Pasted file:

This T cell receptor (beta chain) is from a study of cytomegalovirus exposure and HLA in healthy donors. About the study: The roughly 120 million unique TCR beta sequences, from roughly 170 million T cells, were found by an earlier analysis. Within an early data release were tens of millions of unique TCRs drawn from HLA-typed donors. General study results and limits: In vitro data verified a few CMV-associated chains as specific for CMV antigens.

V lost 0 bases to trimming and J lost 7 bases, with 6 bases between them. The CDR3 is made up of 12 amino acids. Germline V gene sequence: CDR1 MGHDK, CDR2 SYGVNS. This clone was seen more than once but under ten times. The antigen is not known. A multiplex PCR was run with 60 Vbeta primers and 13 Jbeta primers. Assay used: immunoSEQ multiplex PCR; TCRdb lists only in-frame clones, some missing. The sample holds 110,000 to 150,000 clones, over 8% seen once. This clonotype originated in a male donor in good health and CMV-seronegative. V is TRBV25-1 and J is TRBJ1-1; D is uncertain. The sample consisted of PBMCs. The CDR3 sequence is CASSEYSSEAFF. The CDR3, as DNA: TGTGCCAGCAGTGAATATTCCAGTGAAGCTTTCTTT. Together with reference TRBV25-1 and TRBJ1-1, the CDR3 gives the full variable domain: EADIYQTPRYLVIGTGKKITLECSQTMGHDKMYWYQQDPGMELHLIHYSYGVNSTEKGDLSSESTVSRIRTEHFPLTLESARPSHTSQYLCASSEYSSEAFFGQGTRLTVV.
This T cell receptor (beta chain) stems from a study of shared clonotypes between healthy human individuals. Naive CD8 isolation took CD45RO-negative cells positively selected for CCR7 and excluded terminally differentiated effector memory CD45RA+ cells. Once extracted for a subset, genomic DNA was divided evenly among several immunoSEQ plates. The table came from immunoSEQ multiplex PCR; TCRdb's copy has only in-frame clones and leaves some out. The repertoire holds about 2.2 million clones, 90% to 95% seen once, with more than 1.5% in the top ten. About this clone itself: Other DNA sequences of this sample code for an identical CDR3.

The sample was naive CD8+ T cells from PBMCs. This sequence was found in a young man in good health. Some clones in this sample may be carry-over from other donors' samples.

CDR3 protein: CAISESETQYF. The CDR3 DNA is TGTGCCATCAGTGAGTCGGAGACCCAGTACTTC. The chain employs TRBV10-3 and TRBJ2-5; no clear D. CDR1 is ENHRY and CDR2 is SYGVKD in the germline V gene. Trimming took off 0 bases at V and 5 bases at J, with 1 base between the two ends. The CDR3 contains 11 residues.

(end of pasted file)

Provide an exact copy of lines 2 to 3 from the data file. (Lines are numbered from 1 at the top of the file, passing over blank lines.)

V lost 0 bases to trimming and J lost 7 bases, with 6 bases between them. The CDR3 is made up of 12 amino acids. Germline V gene sequence: CDR1 MGHDK, CDR2 SYGVNS. This clone was seen more than once but under ten times. The antigen is not known. A multiplex PCR was run with 60 Vbeta primers and 13 Jbeta primers. Assay used: immunoSEQ multiplex PCR; TCRdb lists only in-frame clones, some missing. The sample holds 110,000 to 150,000 clones, over 8% seen once. This clonotype originated in a male donor in good health and CMV-seronegative. V is TRBV25-1 and J is TRBJ1-1; D is uncertain. The sample consisted of PBMCs. The CDR3 sequence is CASSEYSSEAFF. The CDR3, as DNA: TGTGCCAGCAGTGAATATTCCAGTGAAGCTTTCTTT. Together with reference TRBV25-1 and TRBJ1-1, the CDR3 gives the full variable domain: EADIYQTPRYLVIGTGKKITLECSQTMGHDKMYWYQQDPGMELHLIHYSYGVNSTEKGDLSSESTVSRIRTEHFPLTLESARPSHTSQYLCASSEYSSEAFFGQGTRLTVV.
This T cell receptor (beta chain) stems from a study of shared clonotypes between healthy human individuals. Naive CD8 isolation took CD45RO-negative cells positively selected for CCR7 and excluded terminally differentiated effector memory CD45RA+ cells. Once extracted for a subset, genomic DNA was divided evenly among several immunoSEQ plates. The table came from immunoSEQ multiplex PCR; TCRdb's copy has only in-frame clones and leaves some out. The repertoire holds about 2.2 million clones, 90% to 95% seen once, with more than 1.5% in the top ten. About this clone itself: Other DNA sequences of this sample code for an identical CDR3.